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Home for the Holidays

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Home for the Holidays

I'm doing my best to lean into the trimmed-back version of the holiday season. Without the usual accoutrement of holiday happy hours, glittering parties, and festive school performances, our family schedule feels focused on that which is essential: time at home with one another. Now more than ever, I'm clinging to the traditions that bring me joy each year, and below I'm sharing some of them with you (along with a few other tidbits!). Bright days are ahead, my friends. May your holidays be chock-full of time with loved ones, the magic of the season, lots of rest for your soul, and plenty of laughter, too.




Each year we mark the start of the season by setting up the white bisque porcelain Boehm Nativity Set given to me by my uncle, an antiques dealer who loved Christmas more than anything. He made a practice of loaning the set to a local Baton Rouge hospital for patients and visitors to enjoy. Someday I hope to do the same.



The Jaipur trim market, a bustling labyrinth bursting with copious amounts of sari borders, is where I find festive and inimitable ribbon for gifts. My go-to formula for festive, finished, and deceptively easy wrapping: package the gift in simple brown butcher paper and tie it up with glitzy trim and a piece of clipped garland greens or rosemary to make it extra merry.



After we tuck our boys in for the night, we forego our usual TV-watching for sitting around the twinkling tree and chatting, wintry cocktails in hand. It’s the ideal context for unwinding from the whirlwind of the season and the year. Our go-to beverage of choice: an Old Fashion or Brandy Milk Punch. (Pro-tips: To up-level your Old Fashion, grab a bottle of Trader Joe’s seasonal Amarena cherries… at $4.50 a jar, these are a steal compared to their $25 competitors. For the punch, cut the sugar a bit and it’s perfect.).



I fell in love with the punch issue Garden & Gun released last year…I wish they would do one every holiday! The Champagne Punch is a real winner. If you don’t have a proper punch bowl, fear not! A repurposed plastic oyster bucket is an equally apropos set-up for this tipple.   



Every Christmas Eve we eat pheasant and andouille gumbo topped with fried Gulf oysters. It’s an adaptation of the seafood gumbo my dad would serve each year when I was growing up.  Gumbo is always better the day after it’s cooked, when the flavors fully marry—so do yourself a favor and make this ahead of time. That way you can simply reheat and fully enjoy your Christmas Eve (and/or get your last-minute gift wrapping done!).

A loose recipe to give this a go:

For starters, my preferred pot is a 13.25 qt. Le Creuset and if you've never made a roux, begin here. The roux consists of equal parts oil and flour, I use 2 cups each for this recipe. Heat oil over medium-low heat, then add the flour in batches to incorporate fully into the oil. Stir or whisk constantly until the roux has turned to desired color (I prefer a slightly dark caramel and this step could take up to 30-45 minutes). Season appx 4.5 lbs. pheasant breasts with salt, pepper, Tony Chachere's Original Creole seasoning, garlic and onion powders, and brown both sides of meat in the cooked roux. Remove breasts and set aside for later.

As my Grandma would say, "Mais, chop 'til you can't chop no 'mo." Add lots of diced onions, celery, green bell peppers to the roux and once softened add minced garlic and stir together.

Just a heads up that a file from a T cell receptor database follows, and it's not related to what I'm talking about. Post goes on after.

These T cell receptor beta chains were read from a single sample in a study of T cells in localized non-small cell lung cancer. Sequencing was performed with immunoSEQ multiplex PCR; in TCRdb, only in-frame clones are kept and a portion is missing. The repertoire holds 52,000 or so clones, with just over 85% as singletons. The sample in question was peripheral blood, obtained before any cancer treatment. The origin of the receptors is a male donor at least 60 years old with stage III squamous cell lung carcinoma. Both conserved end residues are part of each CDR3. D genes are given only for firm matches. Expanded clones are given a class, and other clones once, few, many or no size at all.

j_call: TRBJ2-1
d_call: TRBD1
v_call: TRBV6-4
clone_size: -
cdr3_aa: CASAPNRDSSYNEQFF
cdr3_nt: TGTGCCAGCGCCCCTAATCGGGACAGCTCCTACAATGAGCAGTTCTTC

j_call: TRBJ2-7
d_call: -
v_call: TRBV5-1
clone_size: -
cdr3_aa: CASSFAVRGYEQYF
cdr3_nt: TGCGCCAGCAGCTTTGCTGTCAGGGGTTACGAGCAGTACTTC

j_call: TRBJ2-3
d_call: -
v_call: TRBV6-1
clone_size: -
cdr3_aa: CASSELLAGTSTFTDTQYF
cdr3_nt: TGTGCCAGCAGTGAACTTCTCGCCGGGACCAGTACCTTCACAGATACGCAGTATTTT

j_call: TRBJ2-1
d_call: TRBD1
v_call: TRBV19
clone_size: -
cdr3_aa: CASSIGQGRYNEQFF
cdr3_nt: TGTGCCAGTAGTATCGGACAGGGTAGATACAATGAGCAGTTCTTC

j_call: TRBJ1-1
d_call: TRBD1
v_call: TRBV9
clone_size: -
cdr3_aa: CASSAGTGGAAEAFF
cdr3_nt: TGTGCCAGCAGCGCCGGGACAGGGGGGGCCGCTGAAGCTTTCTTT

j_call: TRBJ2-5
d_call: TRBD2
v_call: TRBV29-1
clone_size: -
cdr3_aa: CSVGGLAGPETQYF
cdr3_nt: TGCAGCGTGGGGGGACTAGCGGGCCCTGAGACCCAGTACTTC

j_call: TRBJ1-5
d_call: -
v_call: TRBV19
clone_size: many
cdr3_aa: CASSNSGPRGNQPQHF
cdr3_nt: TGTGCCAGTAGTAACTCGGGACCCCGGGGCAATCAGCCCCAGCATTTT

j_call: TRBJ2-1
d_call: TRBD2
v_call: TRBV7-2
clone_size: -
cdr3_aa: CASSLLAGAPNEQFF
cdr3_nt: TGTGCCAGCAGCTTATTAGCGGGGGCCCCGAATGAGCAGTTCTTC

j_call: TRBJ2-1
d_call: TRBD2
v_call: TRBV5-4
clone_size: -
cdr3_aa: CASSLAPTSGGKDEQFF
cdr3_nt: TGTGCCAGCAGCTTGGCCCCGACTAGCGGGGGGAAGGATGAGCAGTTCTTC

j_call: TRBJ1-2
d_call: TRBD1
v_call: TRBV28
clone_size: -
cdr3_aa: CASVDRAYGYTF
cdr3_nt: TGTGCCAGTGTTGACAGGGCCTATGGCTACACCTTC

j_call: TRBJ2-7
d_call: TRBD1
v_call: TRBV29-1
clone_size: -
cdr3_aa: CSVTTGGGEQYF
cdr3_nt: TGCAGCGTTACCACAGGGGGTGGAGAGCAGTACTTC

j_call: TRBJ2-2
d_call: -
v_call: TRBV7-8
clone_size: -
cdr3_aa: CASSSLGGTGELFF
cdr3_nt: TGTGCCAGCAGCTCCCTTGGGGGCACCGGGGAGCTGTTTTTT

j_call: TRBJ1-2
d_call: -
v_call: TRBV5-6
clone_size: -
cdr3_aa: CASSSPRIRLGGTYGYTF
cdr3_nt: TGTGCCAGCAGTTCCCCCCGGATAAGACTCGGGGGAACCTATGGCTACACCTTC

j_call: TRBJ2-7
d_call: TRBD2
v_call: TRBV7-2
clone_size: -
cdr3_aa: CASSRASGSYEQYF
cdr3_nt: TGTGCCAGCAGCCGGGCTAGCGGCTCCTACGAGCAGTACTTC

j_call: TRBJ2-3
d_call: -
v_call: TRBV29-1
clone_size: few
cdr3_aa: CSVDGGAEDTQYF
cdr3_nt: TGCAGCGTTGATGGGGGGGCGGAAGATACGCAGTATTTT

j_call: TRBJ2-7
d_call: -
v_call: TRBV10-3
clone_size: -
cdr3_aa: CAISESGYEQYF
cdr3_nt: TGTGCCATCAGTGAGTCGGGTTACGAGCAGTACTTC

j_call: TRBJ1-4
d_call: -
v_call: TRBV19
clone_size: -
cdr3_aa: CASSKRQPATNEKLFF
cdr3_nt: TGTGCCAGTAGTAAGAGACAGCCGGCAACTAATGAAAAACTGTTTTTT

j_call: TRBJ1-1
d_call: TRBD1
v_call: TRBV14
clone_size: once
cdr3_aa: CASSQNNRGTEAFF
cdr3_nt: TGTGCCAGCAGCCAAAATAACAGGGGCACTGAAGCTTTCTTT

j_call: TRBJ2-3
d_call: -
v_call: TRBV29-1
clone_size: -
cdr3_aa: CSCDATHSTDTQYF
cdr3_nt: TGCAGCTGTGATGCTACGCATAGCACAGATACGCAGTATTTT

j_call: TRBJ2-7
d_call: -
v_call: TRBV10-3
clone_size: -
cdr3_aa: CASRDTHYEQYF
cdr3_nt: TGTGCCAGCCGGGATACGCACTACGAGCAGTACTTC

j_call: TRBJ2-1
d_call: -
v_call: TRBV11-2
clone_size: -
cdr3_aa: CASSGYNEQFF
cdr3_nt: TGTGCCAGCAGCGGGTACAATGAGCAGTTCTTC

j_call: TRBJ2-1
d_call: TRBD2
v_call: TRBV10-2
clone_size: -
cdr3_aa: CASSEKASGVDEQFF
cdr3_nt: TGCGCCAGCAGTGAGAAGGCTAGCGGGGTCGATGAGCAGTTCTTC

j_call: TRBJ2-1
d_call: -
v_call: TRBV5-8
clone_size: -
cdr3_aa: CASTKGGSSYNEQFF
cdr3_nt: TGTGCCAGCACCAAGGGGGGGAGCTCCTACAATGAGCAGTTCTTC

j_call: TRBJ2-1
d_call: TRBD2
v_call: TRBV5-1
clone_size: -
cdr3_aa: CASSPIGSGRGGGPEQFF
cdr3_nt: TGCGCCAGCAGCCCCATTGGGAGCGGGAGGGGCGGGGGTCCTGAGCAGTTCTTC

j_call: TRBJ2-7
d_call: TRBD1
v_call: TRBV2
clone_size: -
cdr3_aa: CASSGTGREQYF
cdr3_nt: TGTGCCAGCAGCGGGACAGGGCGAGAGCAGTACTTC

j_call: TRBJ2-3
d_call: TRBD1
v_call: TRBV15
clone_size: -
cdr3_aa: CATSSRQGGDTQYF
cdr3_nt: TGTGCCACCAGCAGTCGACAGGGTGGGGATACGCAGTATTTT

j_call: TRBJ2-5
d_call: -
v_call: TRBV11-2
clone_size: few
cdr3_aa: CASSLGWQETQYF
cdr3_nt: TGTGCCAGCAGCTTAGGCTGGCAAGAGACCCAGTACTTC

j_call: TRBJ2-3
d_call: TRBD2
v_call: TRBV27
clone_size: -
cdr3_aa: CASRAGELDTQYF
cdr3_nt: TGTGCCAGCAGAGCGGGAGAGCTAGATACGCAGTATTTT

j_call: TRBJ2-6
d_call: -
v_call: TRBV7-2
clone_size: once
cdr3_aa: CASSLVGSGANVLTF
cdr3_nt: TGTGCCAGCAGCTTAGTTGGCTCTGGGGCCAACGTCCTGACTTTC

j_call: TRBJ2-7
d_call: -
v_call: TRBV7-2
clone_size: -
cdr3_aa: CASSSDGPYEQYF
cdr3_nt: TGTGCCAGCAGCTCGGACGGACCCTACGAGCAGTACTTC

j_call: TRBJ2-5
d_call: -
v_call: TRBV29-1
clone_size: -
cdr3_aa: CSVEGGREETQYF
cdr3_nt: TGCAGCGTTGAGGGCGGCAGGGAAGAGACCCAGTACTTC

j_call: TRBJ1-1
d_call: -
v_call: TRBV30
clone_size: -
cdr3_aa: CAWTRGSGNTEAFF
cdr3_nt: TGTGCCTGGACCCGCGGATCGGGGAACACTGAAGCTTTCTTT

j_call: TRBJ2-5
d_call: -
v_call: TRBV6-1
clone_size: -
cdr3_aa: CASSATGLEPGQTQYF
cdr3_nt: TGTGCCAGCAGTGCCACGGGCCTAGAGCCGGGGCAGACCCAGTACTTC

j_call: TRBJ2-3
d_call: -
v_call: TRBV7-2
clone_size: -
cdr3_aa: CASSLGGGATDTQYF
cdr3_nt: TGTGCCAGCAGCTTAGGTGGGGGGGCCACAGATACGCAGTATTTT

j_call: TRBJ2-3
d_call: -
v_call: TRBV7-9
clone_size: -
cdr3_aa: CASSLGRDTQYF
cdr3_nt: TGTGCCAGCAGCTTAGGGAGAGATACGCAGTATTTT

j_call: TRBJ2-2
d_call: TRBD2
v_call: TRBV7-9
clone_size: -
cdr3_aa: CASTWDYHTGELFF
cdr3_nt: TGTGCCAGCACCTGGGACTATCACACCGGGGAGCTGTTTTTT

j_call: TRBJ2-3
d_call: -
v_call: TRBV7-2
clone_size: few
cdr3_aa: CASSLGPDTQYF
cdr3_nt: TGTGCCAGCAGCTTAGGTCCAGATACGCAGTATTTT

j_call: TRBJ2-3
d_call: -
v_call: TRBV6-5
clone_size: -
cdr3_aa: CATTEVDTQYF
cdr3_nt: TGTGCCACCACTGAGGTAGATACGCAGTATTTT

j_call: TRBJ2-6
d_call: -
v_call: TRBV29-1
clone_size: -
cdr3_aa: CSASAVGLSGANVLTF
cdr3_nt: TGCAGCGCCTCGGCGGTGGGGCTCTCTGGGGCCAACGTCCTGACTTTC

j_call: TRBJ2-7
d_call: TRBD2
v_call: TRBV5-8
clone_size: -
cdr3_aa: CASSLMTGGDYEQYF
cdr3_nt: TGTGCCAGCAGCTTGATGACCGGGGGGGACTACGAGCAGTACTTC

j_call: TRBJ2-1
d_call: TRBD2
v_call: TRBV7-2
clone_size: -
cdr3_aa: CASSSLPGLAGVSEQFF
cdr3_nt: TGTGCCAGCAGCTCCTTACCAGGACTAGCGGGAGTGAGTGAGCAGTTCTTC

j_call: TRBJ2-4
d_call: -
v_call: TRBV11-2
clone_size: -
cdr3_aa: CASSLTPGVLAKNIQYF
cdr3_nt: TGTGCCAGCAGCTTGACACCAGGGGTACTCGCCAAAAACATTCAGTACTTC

In another skillet so grease doesn't build up in your gumbo, brown 2 links of sliced andouille sausage. Do the same for cubed Tasso, 10 cubes for a large pot is plenty.

Add 5 quarts of chicken stock, 2 bay leaves, browned meats and sliced pheasant breasts back into the pot of roux and simmer for a good while. As the gumbo comes together, continue tasting and adding seasoning to your liking.

Top with just-fried Gulf oysters (5 dozen oysters soaked in buttermilk overnight, breaded in Louisiana Fish Fry, and fried at 350 in an electric deep fryer. If a seafood market isn't nearby, Whole Foods will have them, and if you don't own a deep fryer (*gasp!*), you can use any pot but be sure to work in batches so the oysters aren't touching the bottom of your pot. Finish with a dollop of steamed jasmine rice, sliced green onions, and a sprinkle of filé, dried, powdered leaves of the sassafras tree.



Gracing our shelves and other surfaces is my admittedly motley assortment of Santa figurines. Over the years I’ve added to the original collection gifted to me by my Christmas-loving uncle—and they range in style from Victorian antiques to big box store finds.

When it comes to fresh garland, more is more! Each December I buy two 75’ rolls from a floral distributor and drape the mantle (several times over), my entry cabinet, and the kitchen doorway, where I also hang holiday cards. I even swathe a bit around the bust in my bathroom and throughout our bedrooms.



To usher in the holiday season away from family, I mailed my siblings bottles of my favorite olive oil, Old Country Olive Oil (made from hand-picked olives from a family farm in the south of Lebanon). 

For no-fail stocking stuffers, grab this all-in-one makeup pallet that gets me out the door in ten minutes. Le Labo’s Rose Oil would also fit the bill—use it after a hot shower. And I’m obsessed with these titanium headphones that sit in front of your ears—I’ve gifted them numerous times. 



Topping my list this year is wallpapering my hallway (Santa, did you hear that?!) and I have my eye on Sister Parish’s Appleton design. 

I’m so in love with the Maison Balzac wine glasses we carry at the shop. I bought a pair to try out and am itching for more to complete a full set. Also, these odd-size measuring spoons – aren’t they genius?